Dealing with the different stages of grief

Judy Carole Kauffmann

Wise and practical advice for those who find themselves struggling to find their way following a bereavement.

When a partner dies, there is often plenty of sympathy and support on offer to begin with and the pain can feel even worse when that gradually decreases and people get back to running their own lives.

You may feel that you can’t carry on – even that you’re going mad – yet what you are going through is entirely natural and normal.

The initial loss

Initially the pain of your loss was masked by the activity and the ensuing outpouring of emotion and support, but now you are left with your grief, a very natural reaction to your loss. The pain in the death of a partner is multi-faceted, every facet reflecting the loss of the different roles the person filled.

I think it is important to recognise that you will not always feel as bad as you do now. Grief is a journey. The many who have travelled along its path will tell you that it is one that will change you forever; therefore it may help to give you some signposts. These pointers on the path of grief reassure us that we have not lost all sense of sanity.

The best known stages or signposts are those identified by Elizabeth Kübler Ross in the 1960s when working with people diagnosed with a terminal illness. Grief is a reaction to loss. Loss can also be the knowledge that you will lose your own life, the loss of a relationship, or the loss of a home. All loss potentially causes the symptoms of grief, the stages are the same, and only the degree of suffering is different.

The path of grief

Everyone grieves differently, there are no shortcuts, although some try to avoid or defer the process which makes it harder when it does hit. Others move through the stages quickly, or go back and forth, and some stay in one place and hardly seem to move at all.

It takes a while for reality to sink in. This is the first stage, denial, and it is the mind’s self-protection mechanism. If we were to immediately realise the full implication of the loss, we would be completely overwhelmed.

A feeling of anger

The next phase is often anger. Anger directed at anyone, including the person who died: 'how could you leave me?'; doctors for not doing enough, or even God. The possible targets for our anger are endless.

Trying to 'make a deal'

Bargaining is the next stage when we try to make deals with God to gain back what we have lost. I have also added guilt to this list. It is a stage many will recognise. We seem to be experts at blaming ourselves, even if the circumstances were out of our control. Guilt for not being present at the end, or not noticing there was something wrong, for not visiting, for not showing that we cared – rather like anger, the list of reasons to feel guilty is unlimited.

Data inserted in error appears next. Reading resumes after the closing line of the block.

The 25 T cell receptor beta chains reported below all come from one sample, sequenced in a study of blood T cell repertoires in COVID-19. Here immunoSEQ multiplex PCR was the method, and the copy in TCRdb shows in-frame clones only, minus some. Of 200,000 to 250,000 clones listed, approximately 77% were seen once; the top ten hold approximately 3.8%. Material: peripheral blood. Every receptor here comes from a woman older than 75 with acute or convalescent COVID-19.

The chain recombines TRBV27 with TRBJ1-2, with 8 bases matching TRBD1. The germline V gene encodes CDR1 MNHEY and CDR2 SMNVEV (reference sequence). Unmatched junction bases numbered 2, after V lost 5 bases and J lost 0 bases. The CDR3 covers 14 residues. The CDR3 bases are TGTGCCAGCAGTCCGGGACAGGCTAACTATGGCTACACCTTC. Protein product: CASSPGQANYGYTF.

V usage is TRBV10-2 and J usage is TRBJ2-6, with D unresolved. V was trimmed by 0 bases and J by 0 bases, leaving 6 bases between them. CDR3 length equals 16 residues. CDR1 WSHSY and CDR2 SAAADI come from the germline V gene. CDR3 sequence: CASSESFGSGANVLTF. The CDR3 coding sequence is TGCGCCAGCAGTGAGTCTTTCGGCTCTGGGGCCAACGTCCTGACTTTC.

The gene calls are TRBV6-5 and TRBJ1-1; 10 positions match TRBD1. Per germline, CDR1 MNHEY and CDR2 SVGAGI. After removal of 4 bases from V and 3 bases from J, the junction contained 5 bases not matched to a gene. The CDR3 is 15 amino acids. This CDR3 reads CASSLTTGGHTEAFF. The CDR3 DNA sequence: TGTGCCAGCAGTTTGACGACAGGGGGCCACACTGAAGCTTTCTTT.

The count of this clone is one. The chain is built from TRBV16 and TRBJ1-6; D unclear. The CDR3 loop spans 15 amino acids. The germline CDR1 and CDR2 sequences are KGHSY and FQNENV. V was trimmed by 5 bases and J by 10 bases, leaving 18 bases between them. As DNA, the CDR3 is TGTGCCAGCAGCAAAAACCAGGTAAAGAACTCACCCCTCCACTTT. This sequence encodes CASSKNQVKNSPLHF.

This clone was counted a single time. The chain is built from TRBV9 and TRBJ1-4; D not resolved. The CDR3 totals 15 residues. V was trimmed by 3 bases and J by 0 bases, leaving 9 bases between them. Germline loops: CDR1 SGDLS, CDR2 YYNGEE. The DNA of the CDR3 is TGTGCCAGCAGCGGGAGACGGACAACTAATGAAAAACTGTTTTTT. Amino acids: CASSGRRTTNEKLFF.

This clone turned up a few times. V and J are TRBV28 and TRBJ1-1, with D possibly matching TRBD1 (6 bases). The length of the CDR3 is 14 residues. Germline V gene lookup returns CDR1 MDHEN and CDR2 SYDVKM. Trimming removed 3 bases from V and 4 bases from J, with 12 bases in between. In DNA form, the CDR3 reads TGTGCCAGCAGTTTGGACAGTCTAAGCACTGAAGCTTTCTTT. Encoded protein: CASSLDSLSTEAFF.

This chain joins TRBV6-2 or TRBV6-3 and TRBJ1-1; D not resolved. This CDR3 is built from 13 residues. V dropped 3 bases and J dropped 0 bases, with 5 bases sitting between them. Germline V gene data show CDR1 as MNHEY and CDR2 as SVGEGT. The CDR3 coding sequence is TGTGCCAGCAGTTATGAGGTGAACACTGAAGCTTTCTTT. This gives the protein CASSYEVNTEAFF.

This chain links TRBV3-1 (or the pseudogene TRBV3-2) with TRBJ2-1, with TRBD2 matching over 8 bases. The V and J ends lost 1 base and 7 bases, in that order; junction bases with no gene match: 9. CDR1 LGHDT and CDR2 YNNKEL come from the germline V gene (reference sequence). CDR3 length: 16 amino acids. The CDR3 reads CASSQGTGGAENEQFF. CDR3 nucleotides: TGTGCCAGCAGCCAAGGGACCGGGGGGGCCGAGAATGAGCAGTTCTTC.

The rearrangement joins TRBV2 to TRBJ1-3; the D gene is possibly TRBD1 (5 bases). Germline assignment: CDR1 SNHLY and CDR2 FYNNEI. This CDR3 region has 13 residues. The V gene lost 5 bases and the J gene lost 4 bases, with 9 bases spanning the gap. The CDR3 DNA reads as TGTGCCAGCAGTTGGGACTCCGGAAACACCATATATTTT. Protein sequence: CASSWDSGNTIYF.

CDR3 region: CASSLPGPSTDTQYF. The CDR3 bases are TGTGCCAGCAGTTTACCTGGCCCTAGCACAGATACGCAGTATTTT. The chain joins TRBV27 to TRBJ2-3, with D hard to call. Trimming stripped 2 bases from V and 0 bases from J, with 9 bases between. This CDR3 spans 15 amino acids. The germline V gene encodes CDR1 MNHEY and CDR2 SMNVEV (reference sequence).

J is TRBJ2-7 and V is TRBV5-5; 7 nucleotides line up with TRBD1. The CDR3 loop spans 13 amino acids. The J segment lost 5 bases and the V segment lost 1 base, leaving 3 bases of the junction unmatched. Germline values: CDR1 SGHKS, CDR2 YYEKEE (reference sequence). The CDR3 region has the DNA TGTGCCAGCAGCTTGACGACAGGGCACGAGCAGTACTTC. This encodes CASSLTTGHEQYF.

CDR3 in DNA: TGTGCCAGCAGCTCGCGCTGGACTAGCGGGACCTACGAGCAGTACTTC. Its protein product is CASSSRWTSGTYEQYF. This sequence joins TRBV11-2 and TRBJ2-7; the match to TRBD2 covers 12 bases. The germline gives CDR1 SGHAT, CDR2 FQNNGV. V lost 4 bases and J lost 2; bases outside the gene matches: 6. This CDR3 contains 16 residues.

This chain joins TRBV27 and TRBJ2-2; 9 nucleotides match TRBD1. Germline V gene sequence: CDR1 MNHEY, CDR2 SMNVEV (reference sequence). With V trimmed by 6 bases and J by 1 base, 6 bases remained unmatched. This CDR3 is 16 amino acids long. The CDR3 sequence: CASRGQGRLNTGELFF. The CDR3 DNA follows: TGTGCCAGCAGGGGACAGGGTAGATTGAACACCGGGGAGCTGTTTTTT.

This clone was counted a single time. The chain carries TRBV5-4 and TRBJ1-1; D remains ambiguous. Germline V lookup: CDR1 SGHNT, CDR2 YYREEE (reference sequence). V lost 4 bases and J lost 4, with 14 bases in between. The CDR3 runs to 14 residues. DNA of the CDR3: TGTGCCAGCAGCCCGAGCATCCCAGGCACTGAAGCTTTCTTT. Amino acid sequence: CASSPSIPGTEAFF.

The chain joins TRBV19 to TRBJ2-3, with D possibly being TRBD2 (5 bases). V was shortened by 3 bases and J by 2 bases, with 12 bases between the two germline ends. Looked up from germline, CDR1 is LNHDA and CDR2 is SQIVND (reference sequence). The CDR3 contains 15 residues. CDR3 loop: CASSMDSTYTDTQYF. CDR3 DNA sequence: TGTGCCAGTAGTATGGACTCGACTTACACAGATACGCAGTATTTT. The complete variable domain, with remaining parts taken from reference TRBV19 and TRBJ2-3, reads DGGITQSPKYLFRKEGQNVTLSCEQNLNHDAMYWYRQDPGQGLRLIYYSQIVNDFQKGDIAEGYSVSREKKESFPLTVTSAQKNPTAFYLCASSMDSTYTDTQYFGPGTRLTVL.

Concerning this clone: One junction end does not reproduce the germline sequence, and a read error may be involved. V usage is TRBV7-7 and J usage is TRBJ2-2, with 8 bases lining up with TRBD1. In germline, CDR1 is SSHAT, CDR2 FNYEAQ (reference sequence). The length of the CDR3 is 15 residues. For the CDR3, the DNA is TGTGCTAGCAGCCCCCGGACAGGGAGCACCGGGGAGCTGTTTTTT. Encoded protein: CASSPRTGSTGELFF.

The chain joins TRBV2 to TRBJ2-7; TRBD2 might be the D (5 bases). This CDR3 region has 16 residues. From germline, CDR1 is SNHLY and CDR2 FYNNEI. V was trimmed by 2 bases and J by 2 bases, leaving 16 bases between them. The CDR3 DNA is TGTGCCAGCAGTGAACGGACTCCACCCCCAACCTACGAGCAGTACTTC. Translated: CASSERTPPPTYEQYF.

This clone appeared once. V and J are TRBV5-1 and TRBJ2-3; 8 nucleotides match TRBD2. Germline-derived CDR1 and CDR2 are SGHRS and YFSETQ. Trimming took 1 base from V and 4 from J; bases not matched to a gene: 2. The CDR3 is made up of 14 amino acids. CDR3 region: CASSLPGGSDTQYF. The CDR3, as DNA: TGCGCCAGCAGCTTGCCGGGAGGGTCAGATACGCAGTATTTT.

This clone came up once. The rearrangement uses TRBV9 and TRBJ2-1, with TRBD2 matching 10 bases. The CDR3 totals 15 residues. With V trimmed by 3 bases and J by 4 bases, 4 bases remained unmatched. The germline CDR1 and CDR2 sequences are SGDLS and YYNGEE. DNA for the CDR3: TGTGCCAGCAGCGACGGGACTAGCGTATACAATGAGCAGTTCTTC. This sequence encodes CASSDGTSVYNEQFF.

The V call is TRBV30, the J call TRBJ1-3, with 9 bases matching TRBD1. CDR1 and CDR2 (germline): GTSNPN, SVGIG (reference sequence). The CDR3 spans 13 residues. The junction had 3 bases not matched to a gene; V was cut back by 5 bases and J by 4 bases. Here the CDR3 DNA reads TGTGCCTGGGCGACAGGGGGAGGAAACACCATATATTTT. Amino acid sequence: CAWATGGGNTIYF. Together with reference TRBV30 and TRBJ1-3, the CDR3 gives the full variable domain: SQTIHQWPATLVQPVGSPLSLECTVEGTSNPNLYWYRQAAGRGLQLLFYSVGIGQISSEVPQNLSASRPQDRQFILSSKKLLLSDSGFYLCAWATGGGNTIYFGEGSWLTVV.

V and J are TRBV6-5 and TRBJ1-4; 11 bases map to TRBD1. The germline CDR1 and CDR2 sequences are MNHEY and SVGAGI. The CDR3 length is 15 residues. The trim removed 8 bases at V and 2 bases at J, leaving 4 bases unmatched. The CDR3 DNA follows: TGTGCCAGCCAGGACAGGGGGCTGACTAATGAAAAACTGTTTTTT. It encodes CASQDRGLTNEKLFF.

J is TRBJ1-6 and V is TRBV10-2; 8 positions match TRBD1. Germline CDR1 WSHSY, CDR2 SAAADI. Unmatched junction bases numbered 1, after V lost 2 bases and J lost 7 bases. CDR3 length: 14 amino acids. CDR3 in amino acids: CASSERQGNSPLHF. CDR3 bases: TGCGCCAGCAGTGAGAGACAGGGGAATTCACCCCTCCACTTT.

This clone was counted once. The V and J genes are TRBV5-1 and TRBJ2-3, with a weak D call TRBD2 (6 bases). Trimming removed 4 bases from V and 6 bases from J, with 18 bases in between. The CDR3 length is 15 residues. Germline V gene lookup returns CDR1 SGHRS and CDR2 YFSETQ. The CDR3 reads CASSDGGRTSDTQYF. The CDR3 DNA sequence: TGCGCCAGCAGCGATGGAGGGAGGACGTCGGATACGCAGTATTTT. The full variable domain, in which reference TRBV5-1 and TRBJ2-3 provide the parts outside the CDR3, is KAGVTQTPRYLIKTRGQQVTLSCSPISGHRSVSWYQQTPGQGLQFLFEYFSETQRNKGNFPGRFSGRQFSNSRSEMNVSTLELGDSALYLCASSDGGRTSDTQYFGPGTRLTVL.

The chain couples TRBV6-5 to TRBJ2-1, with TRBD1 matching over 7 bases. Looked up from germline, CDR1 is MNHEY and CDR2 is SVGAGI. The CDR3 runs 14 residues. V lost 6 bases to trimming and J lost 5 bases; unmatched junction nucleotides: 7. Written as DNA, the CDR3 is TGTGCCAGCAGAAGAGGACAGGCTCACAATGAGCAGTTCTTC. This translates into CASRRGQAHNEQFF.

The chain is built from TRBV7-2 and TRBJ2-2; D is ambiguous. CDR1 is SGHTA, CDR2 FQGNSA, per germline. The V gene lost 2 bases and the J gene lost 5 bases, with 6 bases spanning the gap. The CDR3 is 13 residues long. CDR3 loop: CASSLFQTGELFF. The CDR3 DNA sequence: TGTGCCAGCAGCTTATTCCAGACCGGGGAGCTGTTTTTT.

The journey through grief

As you progress through this journey, it is important that you do what you least feel like doing and that is to get out of your home. That is never more important than when the next and most dangerous stage occurs, which is depression. To avoid remaining in this painful place I am including a few ideas that may assist you to best move through it.

For example, volunteering is a positive move where everyone gains. If you are retired or have time on your hands, volunteering on a part-time basis, say in a charity shop, will pay dividends. Not only will you be contributing, which is a vital aspect of good mental health, but you will be interacting with other people and you may find some who will be able to empathise with your circumstances.

On a less practical level, if you have some experience of owning one, a pet can be a real lifeline. There are rescue pets of varying ages and sizes looking for a home, and their unconditional love will be never be more welcome than it is now. If you are mobile, a small dog will also force you to leave the solitude of your home to go 'walkies'. Any exercise is better than none and it is a proven antidote to depression. Pets have two empathetic ears that will never grow tired of listening.

The Samaritans

Talking about empathetic ears, the Samaritans are on the end of the phone at any time of the day or night. Being able to find a way to express grief is a key element of emotional good health. Men often seem to have more difficulty sharing their emotions so it is not surprising that more men than women use the Samaritans' service.

Don't act on impulse

People grieving should not make any important decisions about a change of lifestyle and life events - particularly with regard to moving home. The impulse often is to move, nearer relatives, and away from memories. It is not the right time to make that decision.

Dr Shirley Holton, once medical adviser to a local housing authority, says: "I used to get a lot of applications from the recently bereaved for a change of their local authority house. My advice always was 'if you feel the same in six months ask me again', and no one ever did. I monitored this carefully so I could count the rate of re-application".


The final stage is acceptance. Acceptance does not necessarily mean that you will no longer mourn, but that you will be able to begin the next journey, which is on the road that leads to the rest of your life.

Adapted from a chapter in End of Life: the essential guide to caring by Mary Jordan and Judy Carole Kauffmann (Hammersmith Press).

The opinions expressed are those of the author and are not held by Saga unless specifically stated.

The material is for general information only and does not constitute investment, tax, legal, medical or other form of advice. You should not rely on this information to make (or refrain from making) any decisions. Always obtain independent, professional advice for your own particular situation.